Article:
There's one powertrain: a 3.0-liter supercharged V6 mated to an 8-speed Tiptronic automatic transmission and using Audi's quattro all-wheel drive. It's fabulous.
Standard equipment on the 2012 Audi A7 Premium ($59,250) includes everything you can think of, including a sunroof and 18-inch wheels, although not navigation. Driver information display is a 5-inch monochromatic screen.
Premium Plus ($62,870) adds mainly 19-inch wheels, a 7-inch color screen, and navigation. Prestige ($65,580) adds a Bose sound system, adaptive headlamps, rear climate controls, and other features.
If you want it all, there's an Innovation Package for the Prestige ($5800) that includes adaptive cruise control, LED headlamps, head-up display, and night vision that identifies pedestrians in the car's path.
Other options include a heated steering wheel and rear seats ($450), sport suspension and three-spoke steering wheel with 19-inch ($1000) or 20-inch wheels ($1500), LED headlamps ($1400), 1300-watt Bang & Olufsen sound system with 15 speakers ($5900), and rear side airbags ($350).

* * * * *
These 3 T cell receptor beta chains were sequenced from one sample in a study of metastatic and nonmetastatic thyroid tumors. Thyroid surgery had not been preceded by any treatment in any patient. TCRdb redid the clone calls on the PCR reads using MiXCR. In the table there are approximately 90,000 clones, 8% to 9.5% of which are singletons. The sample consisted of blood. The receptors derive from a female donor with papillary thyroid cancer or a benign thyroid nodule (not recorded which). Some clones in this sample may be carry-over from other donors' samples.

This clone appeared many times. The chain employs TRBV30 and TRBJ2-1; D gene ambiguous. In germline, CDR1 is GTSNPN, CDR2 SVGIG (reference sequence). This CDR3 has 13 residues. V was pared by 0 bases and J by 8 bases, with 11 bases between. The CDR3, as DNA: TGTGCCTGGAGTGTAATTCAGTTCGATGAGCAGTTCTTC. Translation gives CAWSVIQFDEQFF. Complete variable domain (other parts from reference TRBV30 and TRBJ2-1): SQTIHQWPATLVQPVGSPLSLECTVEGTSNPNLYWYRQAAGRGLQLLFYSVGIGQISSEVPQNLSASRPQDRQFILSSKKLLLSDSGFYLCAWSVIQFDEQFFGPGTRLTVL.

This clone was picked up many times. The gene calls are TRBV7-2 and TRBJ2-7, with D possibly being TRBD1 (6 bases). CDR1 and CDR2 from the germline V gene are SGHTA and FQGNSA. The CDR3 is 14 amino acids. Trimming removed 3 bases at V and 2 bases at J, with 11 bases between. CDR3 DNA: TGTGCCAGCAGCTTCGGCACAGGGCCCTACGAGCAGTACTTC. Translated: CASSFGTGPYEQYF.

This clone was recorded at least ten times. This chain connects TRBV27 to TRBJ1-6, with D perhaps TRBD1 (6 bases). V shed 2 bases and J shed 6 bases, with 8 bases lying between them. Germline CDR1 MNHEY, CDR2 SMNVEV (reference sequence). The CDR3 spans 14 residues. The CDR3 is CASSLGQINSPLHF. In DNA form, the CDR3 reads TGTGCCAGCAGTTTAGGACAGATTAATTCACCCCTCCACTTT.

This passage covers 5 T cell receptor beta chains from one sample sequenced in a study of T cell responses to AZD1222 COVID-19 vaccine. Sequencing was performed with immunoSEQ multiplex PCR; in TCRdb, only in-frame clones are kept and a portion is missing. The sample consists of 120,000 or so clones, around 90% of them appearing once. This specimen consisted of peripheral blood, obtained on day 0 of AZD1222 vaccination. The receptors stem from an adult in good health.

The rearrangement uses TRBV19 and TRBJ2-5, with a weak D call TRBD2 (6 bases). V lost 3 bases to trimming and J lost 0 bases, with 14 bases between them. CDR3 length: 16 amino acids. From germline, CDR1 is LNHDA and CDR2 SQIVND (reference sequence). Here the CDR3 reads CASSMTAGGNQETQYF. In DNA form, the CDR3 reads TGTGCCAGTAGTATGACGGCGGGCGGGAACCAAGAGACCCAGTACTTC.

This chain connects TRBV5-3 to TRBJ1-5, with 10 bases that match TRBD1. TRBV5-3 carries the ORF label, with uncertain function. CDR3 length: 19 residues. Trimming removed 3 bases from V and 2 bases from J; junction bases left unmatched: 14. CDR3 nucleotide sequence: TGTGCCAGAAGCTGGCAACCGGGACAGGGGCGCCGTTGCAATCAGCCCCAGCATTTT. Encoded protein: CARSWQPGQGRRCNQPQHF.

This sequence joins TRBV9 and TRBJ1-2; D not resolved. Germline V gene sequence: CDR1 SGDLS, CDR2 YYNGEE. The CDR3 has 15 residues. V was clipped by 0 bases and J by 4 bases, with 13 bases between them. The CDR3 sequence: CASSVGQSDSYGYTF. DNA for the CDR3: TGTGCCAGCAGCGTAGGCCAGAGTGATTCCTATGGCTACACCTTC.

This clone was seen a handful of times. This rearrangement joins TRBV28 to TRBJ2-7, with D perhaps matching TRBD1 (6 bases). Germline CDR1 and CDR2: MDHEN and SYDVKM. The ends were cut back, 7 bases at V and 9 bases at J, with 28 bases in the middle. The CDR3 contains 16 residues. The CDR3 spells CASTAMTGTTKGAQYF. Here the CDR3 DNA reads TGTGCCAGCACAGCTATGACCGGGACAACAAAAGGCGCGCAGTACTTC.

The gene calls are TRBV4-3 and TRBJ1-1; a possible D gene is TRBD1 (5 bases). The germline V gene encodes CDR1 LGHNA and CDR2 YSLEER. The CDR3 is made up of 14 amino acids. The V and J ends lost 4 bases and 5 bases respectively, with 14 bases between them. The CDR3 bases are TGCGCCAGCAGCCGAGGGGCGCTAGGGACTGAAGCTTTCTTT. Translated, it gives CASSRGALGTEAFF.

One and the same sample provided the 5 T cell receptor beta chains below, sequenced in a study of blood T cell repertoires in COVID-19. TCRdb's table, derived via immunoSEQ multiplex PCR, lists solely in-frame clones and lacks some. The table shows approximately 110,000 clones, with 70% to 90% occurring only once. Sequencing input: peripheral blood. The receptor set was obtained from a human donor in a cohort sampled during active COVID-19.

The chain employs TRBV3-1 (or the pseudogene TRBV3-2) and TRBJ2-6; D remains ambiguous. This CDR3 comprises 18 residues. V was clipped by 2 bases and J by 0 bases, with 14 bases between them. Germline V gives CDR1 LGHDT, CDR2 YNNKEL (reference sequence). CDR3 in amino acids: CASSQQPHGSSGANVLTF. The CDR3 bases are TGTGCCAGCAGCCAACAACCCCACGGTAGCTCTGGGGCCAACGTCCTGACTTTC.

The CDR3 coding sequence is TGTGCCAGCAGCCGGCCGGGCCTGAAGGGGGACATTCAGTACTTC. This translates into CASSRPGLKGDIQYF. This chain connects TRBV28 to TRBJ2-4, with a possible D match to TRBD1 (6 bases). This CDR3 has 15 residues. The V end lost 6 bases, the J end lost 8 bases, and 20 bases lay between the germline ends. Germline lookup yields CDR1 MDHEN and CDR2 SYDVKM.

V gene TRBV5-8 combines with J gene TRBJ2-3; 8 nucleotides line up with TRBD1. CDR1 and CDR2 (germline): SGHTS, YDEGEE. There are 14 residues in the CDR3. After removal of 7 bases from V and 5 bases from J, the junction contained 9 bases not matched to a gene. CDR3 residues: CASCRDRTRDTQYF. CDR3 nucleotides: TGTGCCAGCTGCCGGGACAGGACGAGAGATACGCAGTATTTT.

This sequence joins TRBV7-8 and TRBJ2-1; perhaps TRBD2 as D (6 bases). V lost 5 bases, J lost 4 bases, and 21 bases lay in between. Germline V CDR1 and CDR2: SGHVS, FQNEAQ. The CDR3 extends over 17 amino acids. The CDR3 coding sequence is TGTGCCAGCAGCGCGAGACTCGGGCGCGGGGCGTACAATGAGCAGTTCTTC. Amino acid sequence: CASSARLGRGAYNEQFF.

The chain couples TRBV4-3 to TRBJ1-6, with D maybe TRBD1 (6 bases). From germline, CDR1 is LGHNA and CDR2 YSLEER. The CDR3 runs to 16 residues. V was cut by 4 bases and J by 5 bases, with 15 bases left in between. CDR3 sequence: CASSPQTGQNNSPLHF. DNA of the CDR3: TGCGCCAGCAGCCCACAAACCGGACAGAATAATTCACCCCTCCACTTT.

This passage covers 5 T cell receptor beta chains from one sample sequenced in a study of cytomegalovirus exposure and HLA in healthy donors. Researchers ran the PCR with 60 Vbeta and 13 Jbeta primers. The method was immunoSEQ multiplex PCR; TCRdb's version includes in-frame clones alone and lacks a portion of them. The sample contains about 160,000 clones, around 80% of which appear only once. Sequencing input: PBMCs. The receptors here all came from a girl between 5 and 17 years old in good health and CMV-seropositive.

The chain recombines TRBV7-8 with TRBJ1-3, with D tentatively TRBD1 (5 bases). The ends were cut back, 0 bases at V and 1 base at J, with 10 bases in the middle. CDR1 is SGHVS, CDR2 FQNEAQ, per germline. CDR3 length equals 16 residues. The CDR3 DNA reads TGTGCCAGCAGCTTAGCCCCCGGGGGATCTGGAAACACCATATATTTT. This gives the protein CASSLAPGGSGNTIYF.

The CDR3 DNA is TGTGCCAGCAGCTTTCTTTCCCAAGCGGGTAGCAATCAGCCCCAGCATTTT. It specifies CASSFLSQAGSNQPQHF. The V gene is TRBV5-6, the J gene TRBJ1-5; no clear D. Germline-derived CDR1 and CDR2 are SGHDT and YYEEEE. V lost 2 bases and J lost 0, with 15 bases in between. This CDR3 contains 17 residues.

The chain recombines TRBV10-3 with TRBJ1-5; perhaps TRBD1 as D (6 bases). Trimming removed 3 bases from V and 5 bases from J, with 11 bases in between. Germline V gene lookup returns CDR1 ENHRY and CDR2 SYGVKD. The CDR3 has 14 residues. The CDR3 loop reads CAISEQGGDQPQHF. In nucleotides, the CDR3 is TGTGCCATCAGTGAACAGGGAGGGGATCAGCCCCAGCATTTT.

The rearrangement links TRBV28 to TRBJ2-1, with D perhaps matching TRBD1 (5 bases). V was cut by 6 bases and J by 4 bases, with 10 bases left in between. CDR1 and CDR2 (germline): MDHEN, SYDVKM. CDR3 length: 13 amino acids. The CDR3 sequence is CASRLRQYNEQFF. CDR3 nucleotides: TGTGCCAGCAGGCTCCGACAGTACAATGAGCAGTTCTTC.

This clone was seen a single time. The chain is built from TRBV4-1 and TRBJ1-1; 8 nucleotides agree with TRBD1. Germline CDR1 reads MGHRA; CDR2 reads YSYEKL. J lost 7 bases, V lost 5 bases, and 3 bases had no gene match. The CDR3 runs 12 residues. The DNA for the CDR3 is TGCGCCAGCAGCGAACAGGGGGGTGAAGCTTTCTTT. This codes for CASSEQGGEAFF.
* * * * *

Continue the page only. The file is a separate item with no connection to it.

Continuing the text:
The Audi grille just seems to get bigger and bigger, although it's probably not. But with the A7, the stylish horizontal headlamps (xenon standard, LED optional), along with the large horizontal air intakes underneath the headlamps, balance the grille and minimize its boxiness. It's the same nose as on the A8. The matching upswept angles of the headlamps and air intakes, on the corners of the rounded nose, suggest motion, if not flight. They make that big and busy front end work.